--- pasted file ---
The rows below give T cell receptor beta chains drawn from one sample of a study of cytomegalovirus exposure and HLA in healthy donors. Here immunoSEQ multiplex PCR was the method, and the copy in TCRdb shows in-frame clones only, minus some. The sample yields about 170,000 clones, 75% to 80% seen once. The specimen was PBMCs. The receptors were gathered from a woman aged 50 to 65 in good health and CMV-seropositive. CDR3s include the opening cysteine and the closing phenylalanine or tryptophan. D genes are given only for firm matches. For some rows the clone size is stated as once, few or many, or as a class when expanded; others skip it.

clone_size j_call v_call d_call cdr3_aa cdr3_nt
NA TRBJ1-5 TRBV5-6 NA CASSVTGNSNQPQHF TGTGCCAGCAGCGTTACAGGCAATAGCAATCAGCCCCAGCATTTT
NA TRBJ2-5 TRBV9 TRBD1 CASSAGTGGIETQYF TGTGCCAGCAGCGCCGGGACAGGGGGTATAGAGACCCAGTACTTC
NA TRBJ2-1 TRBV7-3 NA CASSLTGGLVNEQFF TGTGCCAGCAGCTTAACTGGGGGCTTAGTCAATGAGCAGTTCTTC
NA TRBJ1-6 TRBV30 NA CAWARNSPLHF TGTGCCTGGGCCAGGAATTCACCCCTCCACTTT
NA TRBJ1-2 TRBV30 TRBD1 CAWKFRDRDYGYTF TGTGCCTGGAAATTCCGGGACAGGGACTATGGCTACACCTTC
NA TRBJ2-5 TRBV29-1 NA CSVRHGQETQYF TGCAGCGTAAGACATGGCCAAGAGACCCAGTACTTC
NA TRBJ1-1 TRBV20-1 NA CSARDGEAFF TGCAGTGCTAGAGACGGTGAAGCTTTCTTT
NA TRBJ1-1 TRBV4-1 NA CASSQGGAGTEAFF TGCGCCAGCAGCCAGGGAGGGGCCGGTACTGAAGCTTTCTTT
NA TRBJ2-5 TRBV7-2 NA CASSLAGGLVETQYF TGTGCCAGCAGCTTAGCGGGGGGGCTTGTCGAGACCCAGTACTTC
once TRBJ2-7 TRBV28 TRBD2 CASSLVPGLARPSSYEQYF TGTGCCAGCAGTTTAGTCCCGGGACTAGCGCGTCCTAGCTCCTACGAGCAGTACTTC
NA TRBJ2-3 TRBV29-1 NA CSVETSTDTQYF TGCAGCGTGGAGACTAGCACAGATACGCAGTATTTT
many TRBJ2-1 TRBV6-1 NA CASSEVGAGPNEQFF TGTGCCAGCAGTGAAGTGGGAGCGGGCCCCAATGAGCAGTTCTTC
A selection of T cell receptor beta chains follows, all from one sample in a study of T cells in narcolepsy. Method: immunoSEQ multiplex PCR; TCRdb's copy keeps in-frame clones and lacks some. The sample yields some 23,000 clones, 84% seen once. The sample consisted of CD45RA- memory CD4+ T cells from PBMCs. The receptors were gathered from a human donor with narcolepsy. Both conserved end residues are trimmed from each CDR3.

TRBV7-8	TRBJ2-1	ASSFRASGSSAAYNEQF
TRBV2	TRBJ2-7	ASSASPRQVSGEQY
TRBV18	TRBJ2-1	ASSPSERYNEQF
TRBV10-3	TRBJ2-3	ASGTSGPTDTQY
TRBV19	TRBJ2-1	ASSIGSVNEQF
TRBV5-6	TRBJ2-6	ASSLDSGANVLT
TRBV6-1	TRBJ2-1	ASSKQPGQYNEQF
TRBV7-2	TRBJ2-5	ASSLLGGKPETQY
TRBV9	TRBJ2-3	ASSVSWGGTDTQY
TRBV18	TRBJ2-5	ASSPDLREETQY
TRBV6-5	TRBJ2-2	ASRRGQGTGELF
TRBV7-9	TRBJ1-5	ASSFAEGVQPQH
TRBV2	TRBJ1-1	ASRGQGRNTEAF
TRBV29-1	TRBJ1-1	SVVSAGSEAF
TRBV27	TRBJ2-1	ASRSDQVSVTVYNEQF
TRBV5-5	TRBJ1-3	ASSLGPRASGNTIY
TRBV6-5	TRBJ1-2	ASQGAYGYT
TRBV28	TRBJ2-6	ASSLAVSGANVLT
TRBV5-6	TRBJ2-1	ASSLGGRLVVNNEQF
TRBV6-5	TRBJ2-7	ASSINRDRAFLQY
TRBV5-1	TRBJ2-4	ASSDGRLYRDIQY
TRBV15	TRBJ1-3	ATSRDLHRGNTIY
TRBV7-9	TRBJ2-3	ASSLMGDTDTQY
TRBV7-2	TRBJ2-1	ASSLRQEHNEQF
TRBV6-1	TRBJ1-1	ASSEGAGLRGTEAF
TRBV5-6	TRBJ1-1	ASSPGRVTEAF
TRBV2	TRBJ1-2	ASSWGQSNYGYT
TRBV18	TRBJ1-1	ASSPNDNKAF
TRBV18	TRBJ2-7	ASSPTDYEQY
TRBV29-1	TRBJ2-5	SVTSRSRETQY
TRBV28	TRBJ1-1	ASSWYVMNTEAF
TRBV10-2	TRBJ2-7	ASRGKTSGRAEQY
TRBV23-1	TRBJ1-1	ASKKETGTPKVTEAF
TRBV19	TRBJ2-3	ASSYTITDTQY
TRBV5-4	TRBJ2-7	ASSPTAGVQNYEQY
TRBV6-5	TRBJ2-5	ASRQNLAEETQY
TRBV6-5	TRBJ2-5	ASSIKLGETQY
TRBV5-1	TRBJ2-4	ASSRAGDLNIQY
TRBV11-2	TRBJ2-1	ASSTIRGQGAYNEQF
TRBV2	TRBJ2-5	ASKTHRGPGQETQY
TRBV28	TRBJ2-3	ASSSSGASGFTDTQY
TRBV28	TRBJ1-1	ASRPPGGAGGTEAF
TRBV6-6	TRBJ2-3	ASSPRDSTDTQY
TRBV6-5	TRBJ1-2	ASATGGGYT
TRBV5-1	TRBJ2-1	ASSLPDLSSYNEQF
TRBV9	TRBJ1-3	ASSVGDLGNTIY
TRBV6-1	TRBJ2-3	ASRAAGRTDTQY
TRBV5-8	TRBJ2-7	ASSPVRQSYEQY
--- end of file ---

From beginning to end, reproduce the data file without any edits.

The rows below give T cell receptor beta chains drawn from one sample of a study of cytomegalovirus exposure and HLA in healthy donors. Here immunoSEQ multiplex PCR was the method, and the copy in TCRdb shows in-frame clones only, minus some. The sample yields about 170,000 clones, 75% to 80% seen once. The specimen was PBMCs. The receptors were gathered from a woman aged 50 to 65 in good health and CMV-seropositive. CDR3s include the opening cysteine and the closing phenylalanine or tryptophan. D genes are given only for firm matches. For some rows the clone size is stated as once, few or many, or as a class when expanded; others skip it.

clone_size j_call v_call d_call cdr3_aa cdr3_nt
NA TRBJ1-5 TRBV5-6 NA CASSVTGNSNQPQHF TGTGCCAGCAGCGTTACAGGCAATAGCAATCAGCCCCAGCATTTT
NA TRBJ2-5 TRBV9 TRBD1 CASSAGTGGIETQYF TGTGCCAGCAGCGCCGGGACAGGGGGTATAGAGACCCAGTACTTC
NA TRBJ2-1 TRBV7-3 NA CASSLTGGLVNEQFF TGTGCCAGCAGCTTAACTGGGGGCTTAGTCAATGAGCAGTTCTTC
NA TRBJ1-6 TRBV30 NA CAWARNSPLHF TGTGCCTGGGCCAGGAATTCACCCCTCCACTTT
NA TRBJ1-2 TRBV30 TRBD1 CAWKFRDRDYGYTF TGTGCCTGGAAATTCCGGGACAGGGACTATGGCTACACCTTC
NA TRBJ2-5 TRBV29-1 NA CSVRHGQETQYF TGCAGCGTAAGACATGGCCAAGAGACCCAGTACTTC
NA TRBJ1-1 TRBV20-1 NA CSARDGEAFF TGCAGTGCTAGAGACGGTGAAGCTTTCTTT
NA TRBJ1-1 TRBV4-1 NA CASSQGGAGTEAFF TGCGCCAGCAGCCAGGGAGGGGCCGGTACTGAAGCTTTCTTT
NA TRBJ2-5 TRBV7-2 NA CASSLAGGLVETQYF TGTGCCAGCAGCTTAGCGGGGGGGCTTGTCGAGACCCAGTACTTC
once TRBJ2-7 TRBV28 TRBD2 CASSLVPGLARPSSYEQYF TGTGCCAGCAGTTTAGTCCCGGGACTAGCGCGTCCTAGCTCCTACGAGCAGTACTTC
NA TRBJ2-3 TRBV29-1 NA CSVETSTDTQYF TGCAGCGTGGAGACTAGCACAGATACGCAGTATTTT
many TRBJ2-1 TRBV6-1 NA CASSEVGAGPNEQFF TGTGCCAGCAGTGAAGTGGGAGCGGGCCCCAATGAGCAGTTCTTC
A selection of T cell receptor beta chains follows, all from one sample in a study of T cells in narcolepsy. Method: immunoSEQ multiplex PCR; TCRdb's copy keeps in-frame clones and lacks some. The sample yields some 23,000 clones, 84% seen once. The sample consisted of CD45RA- memory CD4+ T cells from PBMCs. The receptors were gathered from a human donor with narcolepsy. Both conserved end residues are trimmed from each CDR3.

TRBV7-8	TRBJ2-1	ASSFRASGSSAAYNEQF
TRBV2	TRBJ2-7	ASSASPRQVSGEQY
TRBV18	TRBJ2-1	ASSPSERYNEQF
TRBV10-3	TRBJ2-3	ASGTSGPTDTQY
TRBV19	TRBJ2-1	ASSIGSVNEQF
TRBV5-6	TRBJ2-6	ASSLDSGANVLT
TRBV6-1	TRBJ2-1	ASSKQPGQYNEQF
TRBV7-2	TRBJ2-5	ASSLLGGKPETQY
TRBV9	TRBJ2-3	ASSVSWGGTDTQY
TRBV18	TRBJ2-5	ASSPDLREETQY
TRBV6-5	TRBJ2-2	ASRRGQGTGELF
TRBV7-9	TRBJ1-5	ASSFAEGVQPQH
TRBV2	TRBJ1-1	ASRGQGRNTEAF
TRBV29-1	TRBJ1-1	SVVSAGSEAF
TRBV27	TRBJ2-1	ASRSDQVSVTVYNEQF
TRBV5-5	TRBJ1-3	ASSLGPRASGNTIY
TRBV6-5	TRBJ1-2	ASQGAYGYT
TRBV28	TRBJ2-6	ASSLAVSGANVLT
TRBV5-6	TRBJ2-1	ASSLGGRLVVNNEQF
TRBV6-5	TRBJ2-7	ASSINRDRAFLQY
TRBV5-1	TRBJ2-4	ASSDGRLYRDIQY
TRBV15	TRBJ1-3	ATSRDLHRGNTIY
TRBV7-9	TRBJ2-3	ASSLMGDTDTQY
TRBV7-2	TRBJ2-1	ASSLRQEHNEQF
TRBV6-1	TRBJ1-1	ASSEGAGLRGTEAF
TRBV5-6	TRBJ1-1	ASSPGRVTEAF
TRBV2	TRBJ1-2	ASSWGQSNYGYT
TRBV18	TRBJ1-1	ASSPNDNKAF
TRBV18	TRBJ2-7	ASSPTDYEQY
TRBV29-1	TRBJ2-5	SVTSRSRETQY
TRBV28	TRBJ1-1	ASSWYVMNTEAF
TRBV10-2	TRBJ2-7	ASRGKTSGRAEQY
TRBV23-1	TRBJ1-1	ASKKETGTPKVTEAF
TRBV19	TRBJ2-3	ASSYTITDTQY
TRBV5-4	TRBJ2-7	ASSPTAGVQNYEQY
TRBV6-5	TRBJ2-5	ASRQNLAEETQY
TRBV6-5	TRBJ2-5	ASSIKLGETQY
TRBV5-1	TRBJ2-4	ASSRAGDLNIQY
TRBV11-2	TRBJ2-1	ASSTIRGQGAYNEQF
TRBV2	TRBJ2-5	ASKTHRGPGQETQY
TRBV28	TRBJ2-3	ASSSSGASGFTDTQY
TRBV28	TRBJ1-1	ASRPPGGAGGTEAF
TRBV6-6	TRBJ2-3	ASSPRDSTDTQY
TRBV6-5	TRBJ1-2	ASATGGGYT
TRBV5-1	TRBJ2-1	ASSLPDLSSYNEQF
TRBV9	TRBJ1-3	ASSVGDLGNTIY
TRBV6-1	TRBJ2-3	ASRAAGRTDTQY
TRBV5-8	TRBJ2-7	ASSPVRQSYEQY